Research Project: Sleep enhancement: a strategy to improve cognitive performance in adult and Alzheimer’s disease mouse models
The CART Fund will award Christelle Anaclet, Ph.D., University of Massachusetts Medical School, the top 2017 Alzheimer’s research grant in the amount of $250,000. The grant will be awarded on May 9, 2017 at the Annual meeting of The CART Fund in Columbia, SC.
Our goal is to reduce the burden of Alzheimer’s disease. Cognitive impairment and sleep disruption represent two of the most disabling symptoms of Alzheimer’s disease and are the primary bases for institutionalization. Given that sleep disruption is known to cause cognitive deficits in the healthy individual, we hypothesize that increased sleep quantity and quality can improve cognitive function and reverse the cognitive deficits associated with Alzheimer’s disease. I have developed a mouse model of sleep enhancement permitting my laboratory to test, for the first time, whether sleep enhancement can improve cognitive function in cognitively impaired as well as un-impaired mice.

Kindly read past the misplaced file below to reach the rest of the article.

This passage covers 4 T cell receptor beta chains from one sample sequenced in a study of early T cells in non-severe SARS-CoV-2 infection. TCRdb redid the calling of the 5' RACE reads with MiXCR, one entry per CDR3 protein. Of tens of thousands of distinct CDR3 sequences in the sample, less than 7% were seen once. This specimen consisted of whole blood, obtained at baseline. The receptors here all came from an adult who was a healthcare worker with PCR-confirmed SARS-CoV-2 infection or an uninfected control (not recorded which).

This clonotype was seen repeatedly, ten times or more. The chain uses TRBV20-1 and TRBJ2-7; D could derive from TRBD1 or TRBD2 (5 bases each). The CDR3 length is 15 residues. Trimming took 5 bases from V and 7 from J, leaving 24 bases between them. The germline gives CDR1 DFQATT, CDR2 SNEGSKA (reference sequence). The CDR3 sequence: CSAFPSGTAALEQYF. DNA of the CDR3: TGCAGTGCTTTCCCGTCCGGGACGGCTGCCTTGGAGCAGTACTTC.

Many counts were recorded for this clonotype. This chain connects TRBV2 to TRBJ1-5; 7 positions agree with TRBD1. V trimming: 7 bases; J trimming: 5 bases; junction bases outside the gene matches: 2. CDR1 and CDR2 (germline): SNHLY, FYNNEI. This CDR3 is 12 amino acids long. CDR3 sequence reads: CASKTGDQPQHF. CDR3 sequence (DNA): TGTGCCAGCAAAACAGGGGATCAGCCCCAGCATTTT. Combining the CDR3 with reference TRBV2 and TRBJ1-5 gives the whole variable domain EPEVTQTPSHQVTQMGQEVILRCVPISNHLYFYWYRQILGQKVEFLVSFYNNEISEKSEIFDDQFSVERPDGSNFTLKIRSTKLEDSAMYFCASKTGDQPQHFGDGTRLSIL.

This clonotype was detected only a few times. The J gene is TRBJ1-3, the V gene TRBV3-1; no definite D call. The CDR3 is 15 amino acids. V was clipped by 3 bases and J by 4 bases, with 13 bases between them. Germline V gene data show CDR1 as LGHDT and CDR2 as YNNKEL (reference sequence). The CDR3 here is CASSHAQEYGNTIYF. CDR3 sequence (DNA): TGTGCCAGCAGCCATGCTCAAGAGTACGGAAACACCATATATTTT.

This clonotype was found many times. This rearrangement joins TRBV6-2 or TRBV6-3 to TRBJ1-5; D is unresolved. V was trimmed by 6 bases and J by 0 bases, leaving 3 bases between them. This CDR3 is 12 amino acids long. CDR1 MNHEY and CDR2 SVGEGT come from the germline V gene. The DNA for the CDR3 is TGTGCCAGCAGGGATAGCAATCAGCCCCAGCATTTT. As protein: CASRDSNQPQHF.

This project proposes to define the role of sleep in cognitive function, test whether or not increased sleep quality can improve cognition in the mouse, and develop newer mouse models to study sleep, cognition and Alzheimer’s disease. Successful completion of the aims will show that slow-wave-sleep (SWS) enhancement and rapid eye movement sleep (REMS) have different and complementary effects on cognitive function.
In addition, we expect to show that SWS and REMS can be qualitatively and quantitatively “enhanced” in a mouse model of Alzheimer’s disease. These results will provide critical proof of concept for follow-on work that will study the effect of sleep enhancement on cognitive functions in Alzheimer’s disease mouse models.
The Coins for Alzheimer’s Research Trust Fund (CART) is a project of the Rotary Clubs of North America. Founded in 1995 in Sumter SC, CART provides financial support for Alzheimer’s research projects that are yet to be supported by extensive preliminary data but have the potential to substantially advance biomedical research. Learn more at www.cartfund.org